Cyprus is endgame in plot by politicians and banksters to steal wealth of citizens
The idea that people may retain the fruits of their work is no longer to be entertained
People queue to make transactions at an ATM outside a branch of Laiki Bank in Nicosia. Photograph: Yannis Behrakis/Reuters
Cyprus was a small, controlled experiment by the political and economic authorities, designed to test the water and prepare public opinion for the next phase of our enslavement.
Although there have been determined efforts by tame media voices to play down the significance – to focus attention on the Russian dimension, or the apparently belated attempts to shift the thresholds of the proposed “tax” on bank deposits to exclude small savers – the most penetrative analysis of this development has been offered by Cypriot protesters bearing placards with just one word: “thieves”.
I heard an (Irish) economist suggest that there was no moral difference between the attempted dipping of Cypriot bank accounts and the phenomenon of austerity taxes in other European countries, including Ireland. His meaning was that the Cypriot sting was just another (legitimate) form of taxation. But another interpretation of his words is closer: the new taxes being imposed on European economies amount to nothing higher than stealing.
The territory we have entered is one in which the idea that citizens have an entitlement to retain the fruits of their work and sacrifice is no longer considered relevant by the architects and custodians of our economic system. In the Cyprus experiment, rendering unto Caesar was taken to its ultimate logic. Now we know: a euro no longer represents minutes of work supplied or accomplished, but is merely a concession from the state and its accomplice banks, to be recalled at the whim of the authorities.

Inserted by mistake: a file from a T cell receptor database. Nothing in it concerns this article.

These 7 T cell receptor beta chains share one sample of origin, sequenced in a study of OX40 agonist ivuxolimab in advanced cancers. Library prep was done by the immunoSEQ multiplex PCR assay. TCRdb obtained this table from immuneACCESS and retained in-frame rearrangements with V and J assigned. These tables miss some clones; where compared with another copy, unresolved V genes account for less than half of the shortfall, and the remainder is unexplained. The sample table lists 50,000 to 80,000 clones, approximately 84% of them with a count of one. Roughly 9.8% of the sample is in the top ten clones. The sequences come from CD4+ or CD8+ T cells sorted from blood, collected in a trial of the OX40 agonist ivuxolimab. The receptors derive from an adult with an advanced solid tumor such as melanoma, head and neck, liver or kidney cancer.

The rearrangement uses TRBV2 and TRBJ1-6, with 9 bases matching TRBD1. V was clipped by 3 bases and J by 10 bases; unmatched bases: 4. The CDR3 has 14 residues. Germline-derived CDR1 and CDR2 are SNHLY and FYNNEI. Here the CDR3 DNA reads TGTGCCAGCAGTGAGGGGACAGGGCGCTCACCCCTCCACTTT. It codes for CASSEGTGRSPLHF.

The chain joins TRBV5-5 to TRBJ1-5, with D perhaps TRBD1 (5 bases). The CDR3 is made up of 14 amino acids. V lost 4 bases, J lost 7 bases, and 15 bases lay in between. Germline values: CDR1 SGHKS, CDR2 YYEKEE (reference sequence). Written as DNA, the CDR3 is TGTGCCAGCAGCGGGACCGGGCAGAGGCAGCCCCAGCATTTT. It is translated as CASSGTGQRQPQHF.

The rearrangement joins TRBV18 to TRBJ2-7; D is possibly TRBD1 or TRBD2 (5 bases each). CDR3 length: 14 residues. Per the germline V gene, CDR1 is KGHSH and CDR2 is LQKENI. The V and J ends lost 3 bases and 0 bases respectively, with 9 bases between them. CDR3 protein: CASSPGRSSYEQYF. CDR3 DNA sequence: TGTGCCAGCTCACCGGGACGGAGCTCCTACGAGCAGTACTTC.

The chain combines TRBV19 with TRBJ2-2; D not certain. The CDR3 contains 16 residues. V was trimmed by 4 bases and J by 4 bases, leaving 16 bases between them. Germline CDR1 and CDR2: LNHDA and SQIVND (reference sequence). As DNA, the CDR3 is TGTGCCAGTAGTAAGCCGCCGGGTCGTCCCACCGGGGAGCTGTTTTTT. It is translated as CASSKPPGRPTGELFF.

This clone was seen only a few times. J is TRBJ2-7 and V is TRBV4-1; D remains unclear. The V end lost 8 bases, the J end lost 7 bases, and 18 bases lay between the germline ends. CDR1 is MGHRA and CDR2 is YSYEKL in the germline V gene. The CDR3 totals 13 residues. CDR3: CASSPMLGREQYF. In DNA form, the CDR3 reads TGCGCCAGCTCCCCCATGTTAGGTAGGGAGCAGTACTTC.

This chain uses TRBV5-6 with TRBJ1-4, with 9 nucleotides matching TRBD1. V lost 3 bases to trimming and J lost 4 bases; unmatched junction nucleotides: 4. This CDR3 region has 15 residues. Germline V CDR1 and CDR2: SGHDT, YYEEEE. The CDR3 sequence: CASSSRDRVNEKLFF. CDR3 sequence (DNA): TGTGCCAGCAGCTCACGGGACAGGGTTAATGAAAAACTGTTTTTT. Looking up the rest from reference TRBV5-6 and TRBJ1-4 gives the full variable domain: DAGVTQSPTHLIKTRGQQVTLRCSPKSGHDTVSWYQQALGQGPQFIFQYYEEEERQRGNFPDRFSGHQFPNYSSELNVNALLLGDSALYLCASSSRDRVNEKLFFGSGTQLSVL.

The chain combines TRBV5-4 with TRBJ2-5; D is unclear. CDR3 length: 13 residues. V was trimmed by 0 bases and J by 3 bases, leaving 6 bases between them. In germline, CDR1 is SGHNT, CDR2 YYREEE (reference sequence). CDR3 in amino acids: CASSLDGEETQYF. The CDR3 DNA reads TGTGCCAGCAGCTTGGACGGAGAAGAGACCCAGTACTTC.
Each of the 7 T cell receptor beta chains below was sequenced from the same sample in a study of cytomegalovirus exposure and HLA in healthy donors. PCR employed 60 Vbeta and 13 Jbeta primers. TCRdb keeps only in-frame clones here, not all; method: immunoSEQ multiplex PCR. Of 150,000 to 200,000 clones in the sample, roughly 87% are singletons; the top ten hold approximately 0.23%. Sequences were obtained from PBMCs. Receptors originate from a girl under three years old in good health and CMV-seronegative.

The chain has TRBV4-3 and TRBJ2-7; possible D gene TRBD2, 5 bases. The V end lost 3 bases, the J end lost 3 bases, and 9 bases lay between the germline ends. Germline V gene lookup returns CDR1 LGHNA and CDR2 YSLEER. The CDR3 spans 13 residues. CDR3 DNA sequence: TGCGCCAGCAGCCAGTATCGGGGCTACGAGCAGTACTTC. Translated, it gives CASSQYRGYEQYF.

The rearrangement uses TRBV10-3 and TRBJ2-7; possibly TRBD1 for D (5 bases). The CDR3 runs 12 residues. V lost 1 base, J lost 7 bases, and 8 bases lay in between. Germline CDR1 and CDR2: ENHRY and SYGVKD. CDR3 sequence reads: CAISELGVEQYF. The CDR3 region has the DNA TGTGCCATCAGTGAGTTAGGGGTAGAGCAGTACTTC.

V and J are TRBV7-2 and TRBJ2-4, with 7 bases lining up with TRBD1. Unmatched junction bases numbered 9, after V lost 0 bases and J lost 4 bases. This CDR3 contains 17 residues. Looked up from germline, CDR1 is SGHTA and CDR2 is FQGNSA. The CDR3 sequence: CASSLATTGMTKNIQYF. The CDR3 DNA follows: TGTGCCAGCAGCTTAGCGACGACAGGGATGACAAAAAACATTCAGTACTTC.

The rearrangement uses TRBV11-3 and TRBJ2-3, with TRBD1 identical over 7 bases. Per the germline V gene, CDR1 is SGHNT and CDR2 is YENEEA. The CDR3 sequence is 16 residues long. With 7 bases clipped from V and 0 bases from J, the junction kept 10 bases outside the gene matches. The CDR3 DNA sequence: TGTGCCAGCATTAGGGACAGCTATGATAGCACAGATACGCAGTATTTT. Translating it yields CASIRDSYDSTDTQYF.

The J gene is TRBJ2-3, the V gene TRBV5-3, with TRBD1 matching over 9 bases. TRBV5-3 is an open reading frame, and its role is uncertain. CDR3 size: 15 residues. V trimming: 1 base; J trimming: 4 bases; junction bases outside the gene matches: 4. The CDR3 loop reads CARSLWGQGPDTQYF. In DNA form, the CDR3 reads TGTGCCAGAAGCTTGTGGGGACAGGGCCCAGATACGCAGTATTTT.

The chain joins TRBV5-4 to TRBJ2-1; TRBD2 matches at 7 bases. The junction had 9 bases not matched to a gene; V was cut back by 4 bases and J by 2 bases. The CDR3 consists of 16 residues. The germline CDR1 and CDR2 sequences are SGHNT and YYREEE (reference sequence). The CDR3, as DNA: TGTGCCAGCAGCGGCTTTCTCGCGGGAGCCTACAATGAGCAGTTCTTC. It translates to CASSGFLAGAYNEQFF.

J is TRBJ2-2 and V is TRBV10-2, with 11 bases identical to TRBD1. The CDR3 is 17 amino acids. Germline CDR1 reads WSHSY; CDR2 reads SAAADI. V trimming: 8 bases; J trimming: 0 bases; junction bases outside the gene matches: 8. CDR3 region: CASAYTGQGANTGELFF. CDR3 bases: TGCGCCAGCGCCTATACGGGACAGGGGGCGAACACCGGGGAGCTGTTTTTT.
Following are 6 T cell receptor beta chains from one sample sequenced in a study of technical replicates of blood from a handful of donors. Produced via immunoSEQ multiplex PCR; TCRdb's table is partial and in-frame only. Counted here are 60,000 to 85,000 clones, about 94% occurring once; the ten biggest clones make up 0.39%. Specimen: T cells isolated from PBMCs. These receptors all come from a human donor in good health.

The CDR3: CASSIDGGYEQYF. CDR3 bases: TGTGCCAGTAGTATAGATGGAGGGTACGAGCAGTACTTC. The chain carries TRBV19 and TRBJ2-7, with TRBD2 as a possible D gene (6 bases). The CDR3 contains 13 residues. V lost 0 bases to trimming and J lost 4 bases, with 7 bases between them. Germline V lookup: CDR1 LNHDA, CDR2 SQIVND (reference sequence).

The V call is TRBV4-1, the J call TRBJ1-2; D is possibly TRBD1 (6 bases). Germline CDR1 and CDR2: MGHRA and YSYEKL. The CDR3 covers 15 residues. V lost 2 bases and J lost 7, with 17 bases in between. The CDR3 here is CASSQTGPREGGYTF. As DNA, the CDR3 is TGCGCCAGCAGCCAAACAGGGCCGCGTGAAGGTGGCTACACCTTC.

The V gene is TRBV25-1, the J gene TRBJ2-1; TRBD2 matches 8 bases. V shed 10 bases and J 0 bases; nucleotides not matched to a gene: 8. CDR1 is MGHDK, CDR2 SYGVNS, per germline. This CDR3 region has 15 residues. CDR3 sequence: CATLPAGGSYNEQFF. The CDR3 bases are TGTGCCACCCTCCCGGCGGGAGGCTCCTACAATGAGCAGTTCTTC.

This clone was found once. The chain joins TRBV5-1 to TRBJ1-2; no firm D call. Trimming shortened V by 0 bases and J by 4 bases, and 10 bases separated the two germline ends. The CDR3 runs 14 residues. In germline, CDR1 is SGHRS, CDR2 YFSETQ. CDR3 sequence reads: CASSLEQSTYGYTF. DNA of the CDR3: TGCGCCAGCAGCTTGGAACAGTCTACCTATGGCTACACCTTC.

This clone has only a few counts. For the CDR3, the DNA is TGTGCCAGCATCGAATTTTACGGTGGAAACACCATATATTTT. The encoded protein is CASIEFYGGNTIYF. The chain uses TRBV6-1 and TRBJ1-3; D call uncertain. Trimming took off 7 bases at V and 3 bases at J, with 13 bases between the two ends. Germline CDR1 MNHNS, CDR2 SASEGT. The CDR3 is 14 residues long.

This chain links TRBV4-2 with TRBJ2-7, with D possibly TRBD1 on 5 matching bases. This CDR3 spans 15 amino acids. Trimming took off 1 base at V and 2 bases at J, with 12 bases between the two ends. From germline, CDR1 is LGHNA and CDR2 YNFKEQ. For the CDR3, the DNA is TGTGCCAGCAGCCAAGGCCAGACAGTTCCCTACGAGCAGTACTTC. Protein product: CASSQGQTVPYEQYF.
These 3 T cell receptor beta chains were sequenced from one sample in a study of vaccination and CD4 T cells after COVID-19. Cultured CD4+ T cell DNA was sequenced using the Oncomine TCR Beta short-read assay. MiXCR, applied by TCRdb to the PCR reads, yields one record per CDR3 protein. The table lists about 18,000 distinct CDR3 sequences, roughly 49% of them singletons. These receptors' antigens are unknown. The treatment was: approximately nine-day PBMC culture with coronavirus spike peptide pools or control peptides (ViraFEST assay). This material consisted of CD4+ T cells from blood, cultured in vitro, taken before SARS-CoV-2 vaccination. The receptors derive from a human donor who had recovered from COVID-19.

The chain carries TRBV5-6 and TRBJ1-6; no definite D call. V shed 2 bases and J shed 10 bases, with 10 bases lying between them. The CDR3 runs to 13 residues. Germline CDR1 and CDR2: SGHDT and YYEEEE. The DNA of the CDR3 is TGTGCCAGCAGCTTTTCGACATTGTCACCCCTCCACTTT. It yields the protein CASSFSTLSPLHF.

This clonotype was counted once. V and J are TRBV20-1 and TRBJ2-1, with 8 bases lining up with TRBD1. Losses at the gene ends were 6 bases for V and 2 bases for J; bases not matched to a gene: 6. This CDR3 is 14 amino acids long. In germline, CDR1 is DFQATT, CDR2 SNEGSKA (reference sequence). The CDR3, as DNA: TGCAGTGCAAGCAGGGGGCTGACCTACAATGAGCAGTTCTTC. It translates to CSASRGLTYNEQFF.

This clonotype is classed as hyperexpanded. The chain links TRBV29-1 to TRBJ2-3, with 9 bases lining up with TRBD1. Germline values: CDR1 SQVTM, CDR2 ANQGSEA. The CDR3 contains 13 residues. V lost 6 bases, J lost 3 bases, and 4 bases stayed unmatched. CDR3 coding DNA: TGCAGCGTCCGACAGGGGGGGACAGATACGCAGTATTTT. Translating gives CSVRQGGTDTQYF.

Four decades ago, the idea of money as a means of exchanging and storing value for the benefit of democratic society was abandoned in favour of a system which prioritised the needs and demands of major financial players – banks, bondholders, speculators and stock-jobbers.
Now we enter a new phase, in which it is clear that the economic and financial authorities no longer acknowledge any moral entitlement of a citizen to retain wealth on the basis of labour, prudence, frugality or self-denial. The needs of the most powerful wealth-hoarders must be met first, second and last, and the politico-economic establishment will go to any lengths to vindicate itself and the failed system it refuses to dismantle.
But we are in the throes of the endgame of the four-decade long partnership between European politicians and banksters. In the 1970s, the politicians extended to the banksters the powers and prerogative to become the creators of money, and to use virtually unlimited credit to create the illusion across European society of prosperity and wellbeing.